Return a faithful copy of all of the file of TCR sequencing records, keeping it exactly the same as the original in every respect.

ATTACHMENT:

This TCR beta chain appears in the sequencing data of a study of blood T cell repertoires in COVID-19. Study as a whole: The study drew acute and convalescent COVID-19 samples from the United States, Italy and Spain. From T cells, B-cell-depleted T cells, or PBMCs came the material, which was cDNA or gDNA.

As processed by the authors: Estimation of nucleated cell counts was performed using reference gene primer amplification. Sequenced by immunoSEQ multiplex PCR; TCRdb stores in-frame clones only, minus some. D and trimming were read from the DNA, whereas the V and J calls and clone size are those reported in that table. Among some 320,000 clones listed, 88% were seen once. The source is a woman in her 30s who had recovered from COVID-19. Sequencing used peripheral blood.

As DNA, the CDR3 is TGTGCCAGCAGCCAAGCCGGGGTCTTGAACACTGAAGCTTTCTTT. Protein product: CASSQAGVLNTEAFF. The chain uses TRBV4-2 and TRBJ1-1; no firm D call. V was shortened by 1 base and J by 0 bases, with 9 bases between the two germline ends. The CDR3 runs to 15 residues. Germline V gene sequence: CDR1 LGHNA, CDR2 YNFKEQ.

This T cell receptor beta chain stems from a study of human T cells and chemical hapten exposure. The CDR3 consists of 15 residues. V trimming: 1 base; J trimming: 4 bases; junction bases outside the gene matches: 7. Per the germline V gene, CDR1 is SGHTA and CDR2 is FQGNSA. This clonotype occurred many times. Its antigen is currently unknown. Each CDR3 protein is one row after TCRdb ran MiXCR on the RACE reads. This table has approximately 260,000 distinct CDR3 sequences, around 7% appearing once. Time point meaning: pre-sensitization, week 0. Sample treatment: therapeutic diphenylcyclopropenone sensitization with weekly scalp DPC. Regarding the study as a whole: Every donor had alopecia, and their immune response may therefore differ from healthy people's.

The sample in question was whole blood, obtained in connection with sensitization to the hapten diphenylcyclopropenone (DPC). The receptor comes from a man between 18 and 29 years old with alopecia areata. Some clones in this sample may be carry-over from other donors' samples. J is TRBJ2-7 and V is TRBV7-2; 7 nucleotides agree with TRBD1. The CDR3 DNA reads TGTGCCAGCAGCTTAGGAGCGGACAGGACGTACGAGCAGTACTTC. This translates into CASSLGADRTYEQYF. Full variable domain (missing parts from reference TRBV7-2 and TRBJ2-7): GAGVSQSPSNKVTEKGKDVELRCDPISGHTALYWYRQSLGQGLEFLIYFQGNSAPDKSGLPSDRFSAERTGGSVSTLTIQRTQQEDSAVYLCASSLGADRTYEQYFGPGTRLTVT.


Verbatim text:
This TCR beta chain appears in the sequencing data of a study of blood T cell repertoires in COVID-19. Study as a whole: The study drew acute and convalescent COVID-19 samples from the United States, Italy and Spain. From T cells, B-cell-depleted T cells, or PBMCs came the material, which was cDNA or gDNA.

As processed by the authors: Estimation of nucleated cell counts was performed using reference gene primer amplification. Sequenced by immunoSEQ multiplex PCR; TCRdb stores in-frame clones only, minus some. D and trimming were read from the DNA, whereas the V and J calls and clone size are those reported in that table. Among some 320,000 clones listed, 88% were seen once. The source is a woman in her 30s who had recovered from COVID-19. Sequencing used peripheral blood.

As DNA, the CDR3 is TGTGCCAGCAGCCAAGCCGGGGTCTTGAACACTGAAGCTTTCTTT. Protein product: CASSQAGVLNTEAFF. The chain uses TRBV4-2 and TRBJ1-1; no firm D call. V was shortened by 1 base and J by 0 bases, with 9 bases between the two germline ends. The CDR3 runs to 15 residues. Germline V gene sequence: CDR1 LGHNA, CDR2 YNFKEQ.

This T cell receptor beta chain stems from a study of human T cells and chemical hapten exposure. The CDR3 consists of 15 residues. V trimming: 1 base; J trimming: 4 bases; junction bases outside the gene matches: 7. Per the germline V gene, CDR1 is SGHTA and CDR2 is FQGNSA. This clonotype occurred many times. Its antigen is currently unknown. Each CDR3 protein is one row after TCRdb ran MiXCR on the RACE reads. This table has approximately 260,000 distinct CDR3 sequences, around 7% appearing once. Time point meaning: pre-sensitization, week 0. Sample treatment: therapeutic diphenylcyclopropenone sensitization with weekly scalp DPC. Regarding the study as a whole: Every donor had alopecia, and their immune response may therefore differ from healthy people's.

The sample in question was whole blood, obtained in connection with sensitization to the hapten diphenylcyclopropenone (DPC). The receptor comes from a man between 18 and 29 years old with alopecia areata. Some clones in this sample may be carry-over from other donors' samples. J is TRBJ2-7 and V is TRBV7-2; 7 nucleotides agree with TRBD1. The CDR3 DNA reads TGTGCCAGCAGCTTAGGAGCGGACAGGACGTACGAGCAGTACTTC. This translates into CASSLGADRTYEQYF. Full variable domain (missing parts from reference TRBV7-2 and TRBJ2-7): GAGVSQSPSNKVTEKGKDVELRCDPISGHTALYWYRQSLGQGLEFLIYFQGNSAPDKSGLPSDRFSAERTGGSVSTLTIQRTQQEDSAVYLCASSLGADRTYEQYFGPGTRLTVT.